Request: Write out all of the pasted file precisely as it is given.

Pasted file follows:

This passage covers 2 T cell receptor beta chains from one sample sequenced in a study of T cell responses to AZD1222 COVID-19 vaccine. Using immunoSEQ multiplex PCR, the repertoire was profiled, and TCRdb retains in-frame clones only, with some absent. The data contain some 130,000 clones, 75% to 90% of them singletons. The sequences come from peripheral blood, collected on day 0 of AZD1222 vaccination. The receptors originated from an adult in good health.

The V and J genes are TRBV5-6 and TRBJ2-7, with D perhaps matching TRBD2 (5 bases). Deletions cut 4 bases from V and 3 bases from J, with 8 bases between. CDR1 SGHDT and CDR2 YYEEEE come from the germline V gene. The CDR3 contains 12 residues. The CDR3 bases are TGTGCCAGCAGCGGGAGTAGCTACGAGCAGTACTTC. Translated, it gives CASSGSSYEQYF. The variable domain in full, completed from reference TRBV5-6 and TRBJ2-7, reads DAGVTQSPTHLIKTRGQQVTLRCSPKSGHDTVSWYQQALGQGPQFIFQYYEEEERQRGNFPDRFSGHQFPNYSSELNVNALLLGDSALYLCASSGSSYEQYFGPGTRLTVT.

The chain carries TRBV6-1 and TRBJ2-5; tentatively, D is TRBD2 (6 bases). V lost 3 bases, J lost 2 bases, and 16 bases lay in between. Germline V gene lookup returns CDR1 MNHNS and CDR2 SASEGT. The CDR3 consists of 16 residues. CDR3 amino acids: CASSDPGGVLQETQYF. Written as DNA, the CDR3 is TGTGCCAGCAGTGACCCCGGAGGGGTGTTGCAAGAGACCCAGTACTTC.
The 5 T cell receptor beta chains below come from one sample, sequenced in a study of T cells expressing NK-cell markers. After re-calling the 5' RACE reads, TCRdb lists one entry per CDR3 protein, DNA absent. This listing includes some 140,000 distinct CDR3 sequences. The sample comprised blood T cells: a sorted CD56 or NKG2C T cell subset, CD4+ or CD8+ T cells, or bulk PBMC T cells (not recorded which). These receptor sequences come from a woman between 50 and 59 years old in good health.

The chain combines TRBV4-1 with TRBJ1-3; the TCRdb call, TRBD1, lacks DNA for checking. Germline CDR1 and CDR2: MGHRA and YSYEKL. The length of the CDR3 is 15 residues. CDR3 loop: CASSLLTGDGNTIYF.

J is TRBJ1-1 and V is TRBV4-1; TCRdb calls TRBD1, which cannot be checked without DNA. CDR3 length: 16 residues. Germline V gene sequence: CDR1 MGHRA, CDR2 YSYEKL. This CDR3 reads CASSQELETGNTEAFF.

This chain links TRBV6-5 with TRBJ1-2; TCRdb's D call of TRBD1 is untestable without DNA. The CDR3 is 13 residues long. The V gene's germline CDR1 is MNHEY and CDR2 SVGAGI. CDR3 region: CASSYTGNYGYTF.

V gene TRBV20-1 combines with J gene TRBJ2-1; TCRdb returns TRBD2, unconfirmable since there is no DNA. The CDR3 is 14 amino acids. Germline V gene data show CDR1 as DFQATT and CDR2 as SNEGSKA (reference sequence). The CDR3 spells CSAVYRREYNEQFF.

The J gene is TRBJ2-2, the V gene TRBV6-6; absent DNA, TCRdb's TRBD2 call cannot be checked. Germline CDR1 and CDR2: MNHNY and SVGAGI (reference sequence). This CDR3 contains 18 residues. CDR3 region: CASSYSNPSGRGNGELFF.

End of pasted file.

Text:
This passage covers 2 T cell receptor beta chains from one sample sequenced in a study of T cell responses to AZD1222 COVID-19 vaccine. Using immunoSEQ multiplex PCR, the repertoire was profiled, and TCRdb retains in-frame clones only, with some absent. The data contain some 130,000 clones, 75% to 90% of them singletons. The sequences come from peripheral blood, collected on day 0 of AZD1222 vaccination. The receptors originated from an adult in good health.

The V and J genes are TRBV5-6 and TRBJ2-7, with D perhaps matching TRBD2 (5 bases). Deletions cut 4 bases from V and 3 bases from J, with 8 bases between. CDR1 SGHDT and CDR2 YYEEEE come from the germline V gene. The CDR3 contains 12 residues. The CDR3 bases are TGTGCCAGCAGCGGGAGTAGCTACGAGCAGTACTTC. Translated, it gives CASSGSSYEQYF. The variable domain in full, completed from reference TRBV5-6 and TRBJ2-7, reads DAGVTQSPTHLIKTRGQQVTLRCSPKSGHDTVSWYQQALGQGPQFIFQYYEEEERQRGNFPDRFSGHQFPNYSSELNVNALLLGDSALYLCASSGSSYEQYFGPGTRLTVT.

The chain carries TRBV6-1 and TRBJ2-5; tentatively, D is TRBD2 (6 bases). V lost 3 bases, J lost 2 bases, and 16 bases lay in between. Germline V gene lookup returns CDR1 MNHNS and CDR2 SASEGT. The CDR3 consists of 16 residues. CDR3 amino acids: CASSDPGGVLQETQYF. Written as DNA, the CDR3 is TGTGCCAGCAGTGACCCCGGAGGGGTGTTGCAAGAGACCCAGTACTTC.
The 5 T cell receptor beta chains below come from one sample, sequenced in a study of T cells expressing NK-cell markers. After re-calling the 5' RACE reads, TCRdb lists one entry per CDR3 protein, DNA absent. This listing includes some 140,000 distinct CDR3 sequences. The sample comprised blood T cells: a sorted CD56 or NKG2C T cell subset, CD4+ or CD8+ T cells, or bulk PBMC T cells (not recorded which). These receptor sequences come from a woman between 50 and 59 years old in good health.

The chain combines TRBV4-1 with TRBJ1-3; the TCRdb call, TRBD1, lacks DNA for checking. Germline CDR1 and CDR2: MGHRA and YSYEKL. The length of the CDR3 is 15 residues. CDR3 loop: CASSLLTGDGNTIYF.

J is TRBJ1-1 and V is TRBV4-1; TCRdb calls TRBD1, which cannot be checked without DNA. CDR3 length: 16 residues. Germline V gene sequence: CDR1 MGHRA, CDR2 YSYEKL. This CDR3 reads CASSQELETGNTEAFF.

This chain links TRBV6-5 with TRBJ1-2; TCRdb's D call of TRBD1 is untestable without DNA. The CDR3 is 13 residues long. The V gene's germline CDR1 is MNHEY and CDR2 SVGAGI. CDR3 region: CASSYTGNYGYTF.

V gene TRBV20-1 combines with J gene TRBJ2-1; TCRdb returns TRBD2, unconfirmable since there is no DNA. The CDR3 is 14 amino acids. Germline V gene data show CDR1 as DFQATT and CDR2 as SNEGSKA (reference sequence). The CDR3 spells CSAVYRREYNEQFF.

The J gene is TRBJ2-2, the V gene TRBV6-6; absent DNA, TCRdb's TRBD2 call cannot be checked. Germline CDR1 and CDR2: MNHNY and SVGAGI (reference sequence). This CDR3 contains 18 residues. CDR3 region: CASSYSNPSGRGNGELFF.